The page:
Ian Armit, Graeme T. Swindles, Katharina Becker, Gill Plunkett & Maarten Blaauw, Rapid climate change did not cause population collapse at the end of the European Bronze Age. PNAS 111 (2014), 17045–17049.
The impact of rapid climate change on contemporary human populations is of global concern. To contextualize our understanding of human responses to rapid climate change it is necessary to examine the archeological record during past climate transitions. One episode of abrupt climate change has been correlated with societal collapse at the end of the northwestern European Bronze Age. We apply new methods to interrogate archeological and paleoclimate data for this transition in Ireland at a higher level of precision than has previously been possible. We analyze archeological 14C dates to demonstrate dramatic population collapse and present high-precision proxy climate data, analyzed through Bayesian methods, to provide evidence for a rapid climatic transition at ca. 750 calibrated years B.C. Our results demonstrate that this climatic downturn did not initiate population collapse and highlight the nondeterministic nature of human responses to past climate change.
climate change | demography | prehistory | Bronze Age | radiocarbon dating
Robert McKay, Did Antarctica initiate the ice age cycles? science 346 (2014), 812–813.
Gradual buildup of Antarctic ice sheets preceded extensive Northern Hemisphere glaciation about 3 million years ago.
This capping of the Southern Ocean may have led to numerous other possible feedbacks that could have contributed to Late Pliocene cooling. For example, reduced ventilation of the deep waters around Antarctica may have caused more atmospheric CO2. Indeed, paleorecords indicate that atmospheric CO2 levels fell from above 400 ppm to below 280 ppm in the Late Pliocene, with the sharpest decline near 2.7 million years ago—a threshold considered key for the triggering of the Northern Hemisphere glaciation. Also, a steepened pole-to-equator temperature gradient resulting from the Antarctic cooling may have led to a contraction of the Southern Hemisphere subtropical gyres, reducing heat and salt exchange between the major ocean basins by surface ocean currents.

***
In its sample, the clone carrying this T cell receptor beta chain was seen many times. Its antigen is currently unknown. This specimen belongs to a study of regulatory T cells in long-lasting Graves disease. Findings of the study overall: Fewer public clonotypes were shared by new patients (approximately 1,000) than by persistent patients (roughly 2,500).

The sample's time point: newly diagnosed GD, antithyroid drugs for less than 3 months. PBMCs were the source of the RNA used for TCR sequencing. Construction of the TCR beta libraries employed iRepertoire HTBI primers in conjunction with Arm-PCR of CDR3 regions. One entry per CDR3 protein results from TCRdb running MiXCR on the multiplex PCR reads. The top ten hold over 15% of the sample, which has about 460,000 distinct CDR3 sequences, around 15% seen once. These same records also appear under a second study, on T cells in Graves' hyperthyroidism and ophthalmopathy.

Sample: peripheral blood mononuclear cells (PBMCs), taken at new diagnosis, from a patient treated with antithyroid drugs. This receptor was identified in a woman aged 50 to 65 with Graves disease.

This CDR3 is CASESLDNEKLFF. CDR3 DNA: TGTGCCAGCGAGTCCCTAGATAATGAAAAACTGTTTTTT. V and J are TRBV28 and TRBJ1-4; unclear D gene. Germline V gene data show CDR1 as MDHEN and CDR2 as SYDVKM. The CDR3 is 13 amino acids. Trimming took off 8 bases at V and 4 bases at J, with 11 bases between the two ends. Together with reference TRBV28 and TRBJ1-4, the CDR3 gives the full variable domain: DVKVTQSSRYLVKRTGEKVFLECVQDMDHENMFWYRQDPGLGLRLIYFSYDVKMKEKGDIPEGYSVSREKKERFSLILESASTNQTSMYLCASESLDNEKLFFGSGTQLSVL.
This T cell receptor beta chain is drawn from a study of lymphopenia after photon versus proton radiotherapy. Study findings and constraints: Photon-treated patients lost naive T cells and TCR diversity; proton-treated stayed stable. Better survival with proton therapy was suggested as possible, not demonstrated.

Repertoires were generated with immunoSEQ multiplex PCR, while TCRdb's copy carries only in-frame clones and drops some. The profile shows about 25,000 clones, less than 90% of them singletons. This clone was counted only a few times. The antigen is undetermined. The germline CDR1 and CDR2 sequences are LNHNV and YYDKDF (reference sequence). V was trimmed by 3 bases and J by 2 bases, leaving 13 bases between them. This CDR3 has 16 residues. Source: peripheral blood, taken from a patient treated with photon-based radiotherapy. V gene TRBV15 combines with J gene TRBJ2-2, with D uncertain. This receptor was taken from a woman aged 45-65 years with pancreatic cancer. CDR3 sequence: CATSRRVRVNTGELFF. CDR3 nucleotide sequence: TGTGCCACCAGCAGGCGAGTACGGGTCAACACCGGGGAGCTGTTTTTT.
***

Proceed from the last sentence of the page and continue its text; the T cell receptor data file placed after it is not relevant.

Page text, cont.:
Stella C. Woodard, Yair Rosenthal, Kenneth G. Miller, James D. Wright, Beverly K. Chiu & Kira T. Lawrence, Antarctic role in Northern Hemisphere glaciation. science 346 (2014), 847–851.
Earth’s climate underwent a major transition from the warmth of the late Pliocene, when global surface temperatures were 2° to 3°C higher than today, to extensive Northern Hemisphere glaciation (NHG) 2.73 million years ago (Ma). We show that North Pacific deep waters were substantially colder (4°C) and probably fresher than the North Atlantic Deep Water before the intensification of NHG. At 2.73 Ma, the Atlantic-Pacific temperature gradient was reduced to <1°C, suggesting the initiation of stronger heat transfer from the North Atlantic to the deep Pacific.We posit that increased glaciation of Antarctica, deduced from the 21 ± 10 meter sea-level fall from 3.15 to 2.75 Ma, and the development of a strong polar halocline fundamentally altered deep ocean circulation, which enhanced interhemispheric heat and salt transport, thereby contributing to NHG.
Danny Rosenberg & Dani Nadel, The Sounds of Pounding, Boulder Mortars and Their Significance to Natufian Burial Customs. Current Anthropology 55 (2014), 784–812.
Comments by Anna Belfer-Cohen and A. Nigel Goring-Morris, Fanny Bocquentin, Nicholas J. Conard, Brian Hayden, Juan José Ibáñez, Lisa Maher, Yoshihiro Nishiaki, Deborah I. Olszewski & Tobias Richter